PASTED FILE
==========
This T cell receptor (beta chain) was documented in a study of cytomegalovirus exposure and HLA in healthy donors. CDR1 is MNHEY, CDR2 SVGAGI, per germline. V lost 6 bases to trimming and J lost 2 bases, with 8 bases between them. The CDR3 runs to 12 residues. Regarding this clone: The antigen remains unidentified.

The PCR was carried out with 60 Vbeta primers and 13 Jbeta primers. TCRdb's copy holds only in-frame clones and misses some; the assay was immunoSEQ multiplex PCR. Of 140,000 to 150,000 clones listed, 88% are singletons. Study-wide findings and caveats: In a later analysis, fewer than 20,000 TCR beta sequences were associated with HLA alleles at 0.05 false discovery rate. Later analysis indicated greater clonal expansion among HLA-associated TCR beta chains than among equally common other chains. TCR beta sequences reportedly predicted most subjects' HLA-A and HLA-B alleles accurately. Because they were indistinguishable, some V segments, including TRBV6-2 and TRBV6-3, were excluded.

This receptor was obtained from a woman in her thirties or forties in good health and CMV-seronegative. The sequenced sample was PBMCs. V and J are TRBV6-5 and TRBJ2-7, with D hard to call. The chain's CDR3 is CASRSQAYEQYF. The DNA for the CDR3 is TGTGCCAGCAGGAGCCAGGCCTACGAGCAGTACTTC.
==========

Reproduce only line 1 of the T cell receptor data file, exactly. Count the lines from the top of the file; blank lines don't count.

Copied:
This T cell receptor (beta chain) was documented in a study of cytomegalovirus exposure and HLA in healthy donors. CDR1 is MNHEY, CDR2 SVGAGI, per germline. V lost 6 bases to trimming and J lost 2 bases, with 8 bases between them. The CDR3 runs to 12 residues. Regarding this clone: The antigen remains unidentified.